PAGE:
I came to Manchester primarily because of the Graphene research, which won two of our academics the Nobel Prize in 2012. Since then, it has been even more exciting, with a great deal of interest and investment in Graphene.
Lecturer Dr Aravind Vijayaraghavan has been working in Manchester for a year and a half. His work primarily focuses on the electronic properties and applications of Carbon Nanotubes and Graphene. Here, he gives an insight into life and work in Manchester from an international perspective.
I did my undergraduate degree (BTech) at IIT Madras in India. Since then, I've studied and worked in the US, Germany and Japan, before ending up in Manchester. I came here in September 2010 primarily due to Graphene, which was discovered in Manchester in 2004. This resulted in the Nobel prize win in 2010 - just a couple of months after I joined - and since then, it has been an even more exciting here at Manchester; with a great deal of interest and investment into Graphene research.
Life in Manchester for someone from an Indian background is quite inclusive. There is a large South Asian community living here and plenty of opportunity to interact with people from the same part of the world and same cultural and traditional backgrounds. The Curry Mile for instance offers numerous restaurants serving up Indian cuisine, as well as shops catering not just to South Asian cooking needs, but every aspect of life.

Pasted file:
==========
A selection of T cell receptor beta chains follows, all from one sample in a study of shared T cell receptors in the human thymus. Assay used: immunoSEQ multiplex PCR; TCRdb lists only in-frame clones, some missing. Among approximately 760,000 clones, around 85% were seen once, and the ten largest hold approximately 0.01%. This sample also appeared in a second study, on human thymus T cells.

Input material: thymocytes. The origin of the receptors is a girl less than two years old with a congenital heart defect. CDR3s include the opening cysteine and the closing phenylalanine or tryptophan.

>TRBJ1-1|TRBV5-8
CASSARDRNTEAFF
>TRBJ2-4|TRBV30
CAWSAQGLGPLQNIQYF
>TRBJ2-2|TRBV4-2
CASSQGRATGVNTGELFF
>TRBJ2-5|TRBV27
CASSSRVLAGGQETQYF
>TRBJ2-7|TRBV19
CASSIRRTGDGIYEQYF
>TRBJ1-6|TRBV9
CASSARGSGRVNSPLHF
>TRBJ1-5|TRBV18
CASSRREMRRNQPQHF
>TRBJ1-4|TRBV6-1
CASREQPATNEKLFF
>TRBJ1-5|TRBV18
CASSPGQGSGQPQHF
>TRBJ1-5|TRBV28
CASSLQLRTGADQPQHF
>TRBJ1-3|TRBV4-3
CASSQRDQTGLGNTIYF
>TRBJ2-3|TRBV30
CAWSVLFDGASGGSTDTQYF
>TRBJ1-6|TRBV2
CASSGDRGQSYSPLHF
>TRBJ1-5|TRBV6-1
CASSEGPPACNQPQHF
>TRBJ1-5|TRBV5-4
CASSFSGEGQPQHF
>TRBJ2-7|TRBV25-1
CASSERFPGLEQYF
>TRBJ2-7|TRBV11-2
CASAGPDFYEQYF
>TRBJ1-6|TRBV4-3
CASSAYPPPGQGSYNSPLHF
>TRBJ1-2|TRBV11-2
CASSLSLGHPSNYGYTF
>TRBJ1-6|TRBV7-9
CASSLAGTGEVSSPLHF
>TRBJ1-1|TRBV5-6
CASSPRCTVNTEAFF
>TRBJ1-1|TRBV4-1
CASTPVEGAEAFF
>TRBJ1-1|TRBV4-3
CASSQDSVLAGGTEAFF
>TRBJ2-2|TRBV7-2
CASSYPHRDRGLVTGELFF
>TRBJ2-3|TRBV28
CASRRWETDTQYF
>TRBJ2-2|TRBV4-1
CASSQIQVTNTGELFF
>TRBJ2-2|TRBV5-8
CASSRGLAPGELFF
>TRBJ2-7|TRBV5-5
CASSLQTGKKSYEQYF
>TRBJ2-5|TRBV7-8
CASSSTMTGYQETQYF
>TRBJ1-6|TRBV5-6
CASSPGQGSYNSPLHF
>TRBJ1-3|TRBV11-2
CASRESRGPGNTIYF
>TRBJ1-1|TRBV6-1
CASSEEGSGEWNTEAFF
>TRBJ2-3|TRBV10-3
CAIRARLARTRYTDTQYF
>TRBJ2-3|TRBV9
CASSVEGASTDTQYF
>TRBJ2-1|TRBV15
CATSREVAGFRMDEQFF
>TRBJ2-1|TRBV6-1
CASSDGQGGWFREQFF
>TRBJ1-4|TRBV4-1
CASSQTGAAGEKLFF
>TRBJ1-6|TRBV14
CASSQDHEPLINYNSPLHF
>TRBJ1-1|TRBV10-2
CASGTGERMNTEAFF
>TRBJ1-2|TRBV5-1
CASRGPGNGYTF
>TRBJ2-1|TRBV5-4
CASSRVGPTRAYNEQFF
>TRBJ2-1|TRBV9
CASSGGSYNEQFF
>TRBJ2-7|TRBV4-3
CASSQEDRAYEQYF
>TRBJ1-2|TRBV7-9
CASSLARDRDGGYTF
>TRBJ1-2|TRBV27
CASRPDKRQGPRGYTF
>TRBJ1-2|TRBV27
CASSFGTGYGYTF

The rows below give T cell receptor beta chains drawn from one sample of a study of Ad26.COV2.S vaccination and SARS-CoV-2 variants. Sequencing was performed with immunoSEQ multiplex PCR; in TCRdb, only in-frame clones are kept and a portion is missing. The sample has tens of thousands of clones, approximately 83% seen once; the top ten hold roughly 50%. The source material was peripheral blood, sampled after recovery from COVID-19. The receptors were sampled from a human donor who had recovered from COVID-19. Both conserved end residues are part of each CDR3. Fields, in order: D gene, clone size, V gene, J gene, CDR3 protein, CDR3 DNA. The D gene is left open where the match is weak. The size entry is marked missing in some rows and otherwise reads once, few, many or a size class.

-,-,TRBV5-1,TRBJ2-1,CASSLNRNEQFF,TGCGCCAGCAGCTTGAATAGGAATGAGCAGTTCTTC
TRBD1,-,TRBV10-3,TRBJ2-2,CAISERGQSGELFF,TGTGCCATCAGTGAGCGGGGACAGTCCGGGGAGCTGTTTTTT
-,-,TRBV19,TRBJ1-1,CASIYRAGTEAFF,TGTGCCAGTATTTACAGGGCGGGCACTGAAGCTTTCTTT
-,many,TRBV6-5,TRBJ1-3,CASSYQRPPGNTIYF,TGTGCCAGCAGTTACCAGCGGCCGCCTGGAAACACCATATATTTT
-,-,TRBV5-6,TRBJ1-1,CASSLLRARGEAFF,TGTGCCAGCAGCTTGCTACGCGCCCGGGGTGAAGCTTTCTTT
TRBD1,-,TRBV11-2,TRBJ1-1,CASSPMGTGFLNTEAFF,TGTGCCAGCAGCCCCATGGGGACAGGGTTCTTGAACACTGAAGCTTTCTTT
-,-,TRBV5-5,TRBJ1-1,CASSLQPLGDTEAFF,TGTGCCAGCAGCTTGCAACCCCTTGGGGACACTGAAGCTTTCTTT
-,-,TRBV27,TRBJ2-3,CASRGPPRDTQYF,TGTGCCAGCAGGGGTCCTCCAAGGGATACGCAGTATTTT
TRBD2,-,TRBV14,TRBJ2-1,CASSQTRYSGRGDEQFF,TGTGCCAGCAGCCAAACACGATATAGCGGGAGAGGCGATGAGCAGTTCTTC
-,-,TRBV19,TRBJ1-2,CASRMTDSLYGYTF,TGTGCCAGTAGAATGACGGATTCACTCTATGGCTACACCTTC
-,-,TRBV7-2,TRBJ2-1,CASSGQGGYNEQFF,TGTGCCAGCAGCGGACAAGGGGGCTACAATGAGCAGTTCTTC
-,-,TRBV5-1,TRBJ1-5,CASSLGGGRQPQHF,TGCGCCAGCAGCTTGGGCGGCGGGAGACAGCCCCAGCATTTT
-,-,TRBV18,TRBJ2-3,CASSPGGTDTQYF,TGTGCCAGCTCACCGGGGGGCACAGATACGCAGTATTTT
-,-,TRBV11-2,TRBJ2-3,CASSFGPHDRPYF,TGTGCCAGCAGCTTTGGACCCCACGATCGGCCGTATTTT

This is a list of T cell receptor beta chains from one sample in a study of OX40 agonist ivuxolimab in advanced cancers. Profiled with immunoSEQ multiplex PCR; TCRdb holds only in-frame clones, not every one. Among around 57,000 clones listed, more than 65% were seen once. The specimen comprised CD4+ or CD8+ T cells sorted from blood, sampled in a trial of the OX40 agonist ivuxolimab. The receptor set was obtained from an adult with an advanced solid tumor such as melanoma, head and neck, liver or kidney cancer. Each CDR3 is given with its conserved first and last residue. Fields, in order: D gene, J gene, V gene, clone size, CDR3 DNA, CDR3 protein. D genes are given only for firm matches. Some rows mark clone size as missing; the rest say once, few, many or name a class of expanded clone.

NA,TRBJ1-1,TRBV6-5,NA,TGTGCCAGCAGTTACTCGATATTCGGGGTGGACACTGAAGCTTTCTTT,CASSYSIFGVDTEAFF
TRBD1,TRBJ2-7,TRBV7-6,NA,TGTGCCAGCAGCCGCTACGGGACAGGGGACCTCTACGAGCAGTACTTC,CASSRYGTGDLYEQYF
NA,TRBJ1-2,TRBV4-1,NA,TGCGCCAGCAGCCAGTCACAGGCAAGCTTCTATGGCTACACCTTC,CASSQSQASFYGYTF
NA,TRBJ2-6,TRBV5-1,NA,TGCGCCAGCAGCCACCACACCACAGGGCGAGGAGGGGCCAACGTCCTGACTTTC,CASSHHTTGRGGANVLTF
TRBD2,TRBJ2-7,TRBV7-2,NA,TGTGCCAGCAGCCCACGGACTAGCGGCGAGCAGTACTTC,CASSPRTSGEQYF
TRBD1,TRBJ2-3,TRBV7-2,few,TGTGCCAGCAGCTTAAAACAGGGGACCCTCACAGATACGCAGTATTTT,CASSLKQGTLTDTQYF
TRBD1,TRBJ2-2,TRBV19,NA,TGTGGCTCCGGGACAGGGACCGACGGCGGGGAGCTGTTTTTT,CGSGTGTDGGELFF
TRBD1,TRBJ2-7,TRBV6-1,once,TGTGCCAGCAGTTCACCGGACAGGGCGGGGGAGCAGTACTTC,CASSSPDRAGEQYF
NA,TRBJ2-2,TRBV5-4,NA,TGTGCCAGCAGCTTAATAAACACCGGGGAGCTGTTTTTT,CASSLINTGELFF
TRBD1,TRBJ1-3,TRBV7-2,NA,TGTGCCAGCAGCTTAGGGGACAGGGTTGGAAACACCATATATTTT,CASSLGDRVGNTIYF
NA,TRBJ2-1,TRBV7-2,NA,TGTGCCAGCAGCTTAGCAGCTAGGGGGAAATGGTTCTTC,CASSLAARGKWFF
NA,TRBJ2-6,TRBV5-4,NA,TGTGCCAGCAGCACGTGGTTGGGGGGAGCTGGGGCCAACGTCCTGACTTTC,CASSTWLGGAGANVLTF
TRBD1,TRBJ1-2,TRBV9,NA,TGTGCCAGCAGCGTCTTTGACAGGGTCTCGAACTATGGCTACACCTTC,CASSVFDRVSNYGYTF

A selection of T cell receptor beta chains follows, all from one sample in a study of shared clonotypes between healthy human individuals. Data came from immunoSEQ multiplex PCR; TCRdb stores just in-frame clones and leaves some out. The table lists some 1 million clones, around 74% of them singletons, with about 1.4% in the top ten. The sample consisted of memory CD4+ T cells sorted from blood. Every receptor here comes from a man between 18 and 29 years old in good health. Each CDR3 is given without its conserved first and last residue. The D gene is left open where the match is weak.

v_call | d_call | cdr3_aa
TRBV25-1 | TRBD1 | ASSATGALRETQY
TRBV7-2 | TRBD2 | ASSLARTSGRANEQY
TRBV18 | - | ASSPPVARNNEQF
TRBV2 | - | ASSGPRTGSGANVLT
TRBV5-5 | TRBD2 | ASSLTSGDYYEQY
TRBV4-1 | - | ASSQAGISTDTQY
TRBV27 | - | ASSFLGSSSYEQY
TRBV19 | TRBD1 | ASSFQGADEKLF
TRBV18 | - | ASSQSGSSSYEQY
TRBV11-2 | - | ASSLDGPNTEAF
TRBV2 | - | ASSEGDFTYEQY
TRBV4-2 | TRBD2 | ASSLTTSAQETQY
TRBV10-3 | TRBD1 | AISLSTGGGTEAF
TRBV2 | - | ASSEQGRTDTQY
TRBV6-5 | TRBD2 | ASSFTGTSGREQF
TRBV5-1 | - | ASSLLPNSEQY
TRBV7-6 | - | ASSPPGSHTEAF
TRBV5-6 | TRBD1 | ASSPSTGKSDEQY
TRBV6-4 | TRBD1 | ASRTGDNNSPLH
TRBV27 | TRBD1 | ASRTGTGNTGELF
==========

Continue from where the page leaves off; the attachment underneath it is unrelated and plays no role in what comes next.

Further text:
In other aspects as well, Manchester has a lot to offer to its residents. The top two football teams in the UK and the county cricket champions are all from Manchester. Manchester has the Peak and Lake Districts on its doorstep; these offer amazing opportunities for outdoor pursuits. A huge student population means that there are plenty of parties and other social events happening virtually every evening, as well as a very active nightlife.